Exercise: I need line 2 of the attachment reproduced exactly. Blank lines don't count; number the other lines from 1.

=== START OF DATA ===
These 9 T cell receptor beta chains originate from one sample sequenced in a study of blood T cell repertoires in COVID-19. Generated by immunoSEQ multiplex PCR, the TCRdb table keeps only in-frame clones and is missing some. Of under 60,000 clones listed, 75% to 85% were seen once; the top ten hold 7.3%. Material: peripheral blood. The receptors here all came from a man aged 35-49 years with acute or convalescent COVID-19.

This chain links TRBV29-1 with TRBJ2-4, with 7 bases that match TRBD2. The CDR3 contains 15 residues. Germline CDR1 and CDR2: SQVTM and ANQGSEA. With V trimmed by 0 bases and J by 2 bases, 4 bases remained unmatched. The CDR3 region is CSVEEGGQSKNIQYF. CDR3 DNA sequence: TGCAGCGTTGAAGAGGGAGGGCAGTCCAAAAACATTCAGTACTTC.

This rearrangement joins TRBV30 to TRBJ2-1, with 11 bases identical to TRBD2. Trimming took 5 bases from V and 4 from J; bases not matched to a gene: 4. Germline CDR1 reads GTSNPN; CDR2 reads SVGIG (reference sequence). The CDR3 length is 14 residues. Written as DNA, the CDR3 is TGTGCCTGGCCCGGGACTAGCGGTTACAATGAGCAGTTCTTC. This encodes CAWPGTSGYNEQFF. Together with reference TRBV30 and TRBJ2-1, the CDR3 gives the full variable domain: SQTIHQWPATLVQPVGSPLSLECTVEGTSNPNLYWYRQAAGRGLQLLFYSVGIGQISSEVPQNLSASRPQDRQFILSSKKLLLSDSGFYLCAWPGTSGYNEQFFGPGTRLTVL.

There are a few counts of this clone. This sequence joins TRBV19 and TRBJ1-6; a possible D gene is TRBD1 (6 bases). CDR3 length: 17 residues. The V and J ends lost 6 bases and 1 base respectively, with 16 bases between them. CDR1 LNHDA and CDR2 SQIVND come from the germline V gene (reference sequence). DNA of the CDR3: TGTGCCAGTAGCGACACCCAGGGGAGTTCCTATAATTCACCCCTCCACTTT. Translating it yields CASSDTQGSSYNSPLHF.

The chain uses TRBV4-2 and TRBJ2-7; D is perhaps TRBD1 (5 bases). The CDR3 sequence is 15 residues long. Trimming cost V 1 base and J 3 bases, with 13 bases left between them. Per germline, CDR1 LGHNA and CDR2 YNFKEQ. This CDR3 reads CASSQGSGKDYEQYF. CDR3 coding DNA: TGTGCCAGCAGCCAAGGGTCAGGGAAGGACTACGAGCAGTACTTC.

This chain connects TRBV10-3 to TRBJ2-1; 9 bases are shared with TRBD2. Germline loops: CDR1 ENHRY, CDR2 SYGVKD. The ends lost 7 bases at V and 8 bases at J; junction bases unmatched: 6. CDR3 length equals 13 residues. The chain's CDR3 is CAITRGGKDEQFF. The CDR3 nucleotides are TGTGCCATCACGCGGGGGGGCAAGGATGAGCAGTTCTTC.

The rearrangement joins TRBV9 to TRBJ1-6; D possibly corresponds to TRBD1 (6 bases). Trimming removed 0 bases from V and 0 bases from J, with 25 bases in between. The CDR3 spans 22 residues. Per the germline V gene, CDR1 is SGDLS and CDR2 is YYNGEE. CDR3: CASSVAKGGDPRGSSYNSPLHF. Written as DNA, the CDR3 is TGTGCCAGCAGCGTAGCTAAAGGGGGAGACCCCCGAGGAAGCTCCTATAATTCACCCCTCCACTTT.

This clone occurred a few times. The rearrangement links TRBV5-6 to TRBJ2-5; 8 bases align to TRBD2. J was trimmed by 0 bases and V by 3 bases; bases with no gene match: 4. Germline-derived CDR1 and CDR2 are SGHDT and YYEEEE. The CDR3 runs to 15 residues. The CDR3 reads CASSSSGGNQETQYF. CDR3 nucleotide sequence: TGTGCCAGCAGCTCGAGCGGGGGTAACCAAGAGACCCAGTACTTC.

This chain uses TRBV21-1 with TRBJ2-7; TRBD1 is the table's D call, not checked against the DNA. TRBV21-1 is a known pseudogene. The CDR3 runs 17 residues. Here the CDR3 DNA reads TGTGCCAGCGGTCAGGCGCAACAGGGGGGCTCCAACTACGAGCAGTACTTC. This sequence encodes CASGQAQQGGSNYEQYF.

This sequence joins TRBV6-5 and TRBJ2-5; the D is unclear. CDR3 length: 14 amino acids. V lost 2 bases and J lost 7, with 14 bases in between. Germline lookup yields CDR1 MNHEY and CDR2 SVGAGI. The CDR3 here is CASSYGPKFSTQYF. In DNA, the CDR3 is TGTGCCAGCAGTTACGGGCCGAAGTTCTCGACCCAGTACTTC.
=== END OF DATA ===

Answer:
This chain links TRBV29-1 with TRBJ2-4, with 7 bases that match TRBD2. The CDR3 contains 15 residues. Germline CDR1 and CDR2: SQVTM and ANQGSEA. With V trimmed by 0 bases and J by 2 bases, 4 bases remained unmatched. The CDR3 region is CSVEEGGQSKNIQYF. CDR3 DNA sequence: TGCAGCGTTGAAGAGGGAGGGCAGTCCAAAAACATTCAGTACTTC.